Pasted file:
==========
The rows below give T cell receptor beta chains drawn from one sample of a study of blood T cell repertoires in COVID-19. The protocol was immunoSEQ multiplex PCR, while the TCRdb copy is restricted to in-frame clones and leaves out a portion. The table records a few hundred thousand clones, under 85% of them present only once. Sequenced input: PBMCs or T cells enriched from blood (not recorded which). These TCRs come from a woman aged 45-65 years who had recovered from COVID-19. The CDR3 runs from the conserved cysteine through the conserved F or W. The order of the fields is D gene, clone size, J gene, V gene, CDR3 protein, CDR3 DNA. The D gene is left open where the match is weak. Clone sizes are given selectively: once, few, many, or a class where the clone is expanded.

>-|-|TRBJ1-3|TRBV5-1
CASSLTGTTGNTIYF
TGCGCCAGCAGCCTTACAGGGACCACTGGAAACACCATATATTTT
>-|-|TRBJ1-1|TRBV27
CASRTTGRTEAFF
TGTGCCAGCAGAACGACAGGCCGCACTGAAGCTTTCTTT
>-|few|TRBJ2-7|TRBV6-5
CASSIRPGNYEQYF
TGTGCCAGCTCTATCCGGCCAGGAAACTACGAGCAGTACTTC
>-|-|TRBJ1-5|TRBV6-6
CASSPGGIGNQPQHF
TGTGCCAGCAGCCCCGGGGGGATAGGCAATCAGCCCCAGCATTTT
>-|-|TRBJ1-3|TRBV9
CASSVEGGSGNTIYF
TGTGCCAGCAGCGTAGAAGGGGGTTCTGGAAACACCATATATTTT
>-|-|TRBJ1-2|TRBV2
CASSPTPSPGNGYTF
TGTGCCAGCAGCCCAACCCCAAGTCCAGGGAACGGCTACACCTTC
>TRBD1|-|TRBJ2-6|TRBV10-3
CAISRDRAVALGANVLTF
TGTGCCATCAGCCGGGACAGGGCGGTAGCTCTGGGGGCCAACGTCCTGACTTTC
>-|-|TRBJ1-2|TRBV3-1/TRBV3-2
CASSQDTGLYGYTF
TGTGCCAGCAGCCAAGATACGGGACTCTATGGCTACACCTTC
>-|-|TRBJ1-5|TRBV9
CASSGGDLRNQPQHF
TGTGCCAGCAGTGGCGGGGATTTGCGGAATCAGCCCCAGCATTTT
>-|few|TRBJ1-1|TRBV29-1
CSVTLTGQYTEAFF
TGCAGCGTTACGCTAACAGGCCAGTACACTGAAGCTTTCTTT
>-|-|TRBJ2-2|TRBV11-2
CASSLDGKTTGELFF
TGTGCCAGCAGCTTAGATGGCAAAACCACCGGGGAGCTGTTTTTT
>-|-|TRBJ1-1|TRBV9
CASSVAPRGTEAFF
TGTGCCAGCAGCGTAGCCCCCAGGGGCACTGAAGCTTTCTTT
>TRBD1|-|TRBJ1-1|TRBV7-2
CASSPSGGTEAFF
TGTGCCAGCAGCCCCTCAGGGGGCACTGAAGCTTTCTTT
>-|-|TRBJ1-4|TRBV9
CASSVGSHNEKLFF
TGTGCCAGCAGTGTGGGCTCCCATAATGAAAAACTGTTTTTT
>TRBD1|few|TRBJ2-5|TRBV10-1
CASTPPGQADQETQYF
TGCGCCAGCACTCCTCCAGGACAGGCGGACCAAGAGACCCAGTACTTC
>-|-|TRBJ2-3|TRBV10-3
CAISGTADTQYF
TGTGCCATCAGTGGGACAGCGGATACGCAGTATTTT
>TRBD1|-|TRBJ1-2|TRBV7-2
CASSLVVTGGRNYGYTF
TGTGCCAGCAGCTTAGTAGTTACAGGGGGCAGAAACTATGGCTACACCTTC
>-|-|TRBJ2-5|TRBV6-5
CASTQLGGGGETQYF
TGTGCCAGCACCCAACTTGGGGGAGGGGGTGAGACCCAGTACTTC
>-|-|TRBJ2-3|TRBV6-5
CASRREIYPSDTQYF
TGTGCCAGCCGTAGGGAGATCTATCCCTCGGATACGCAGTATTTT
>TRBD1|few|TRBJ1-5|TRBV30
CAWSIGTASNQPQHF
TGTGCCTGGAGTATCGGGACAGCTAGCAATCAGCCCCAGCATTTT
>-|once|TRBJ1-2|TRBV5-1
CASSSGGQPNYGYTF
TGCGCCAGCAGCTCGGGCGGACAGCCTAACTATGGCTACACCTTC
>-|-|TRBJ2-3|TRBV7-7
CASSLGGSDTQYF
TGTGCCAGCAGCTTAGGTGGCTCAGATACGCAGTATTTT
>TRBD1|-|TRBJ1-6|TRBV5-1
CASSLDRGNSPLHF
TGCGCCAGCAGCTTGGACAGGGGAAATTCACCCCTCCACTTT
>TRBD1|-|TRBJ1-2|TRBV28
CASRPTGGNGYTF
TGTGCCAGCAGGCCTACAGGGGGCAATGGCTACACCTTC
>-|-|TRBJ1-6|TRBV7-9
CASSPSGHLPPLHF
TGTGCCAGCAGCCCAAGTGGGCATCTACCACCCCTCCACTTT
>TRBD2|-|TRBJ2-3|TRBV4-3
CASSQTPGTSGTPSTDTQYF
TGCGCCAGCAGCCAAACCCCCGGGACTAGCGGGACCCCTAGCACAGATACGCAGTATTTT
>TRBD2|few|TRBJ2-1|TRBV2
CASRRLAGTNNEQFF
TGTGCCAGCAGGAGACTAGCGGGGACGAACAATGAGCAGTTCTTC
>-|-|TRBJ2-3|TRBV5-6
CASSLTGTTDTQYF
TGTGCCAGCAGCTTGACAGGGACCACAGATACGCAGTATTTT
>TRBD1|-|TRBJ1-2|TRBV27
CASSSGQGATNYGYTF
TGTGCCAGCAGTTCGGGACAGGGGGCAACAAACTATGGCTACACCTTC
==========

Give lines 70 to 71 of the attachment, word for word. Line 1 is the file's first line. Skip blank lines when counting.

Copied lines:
TGCGCCAGCAGCTTGGACAGGGGAAATTCACCCCTCCACTTT
>TRBD1|-|TRBJ1-2|TRBV28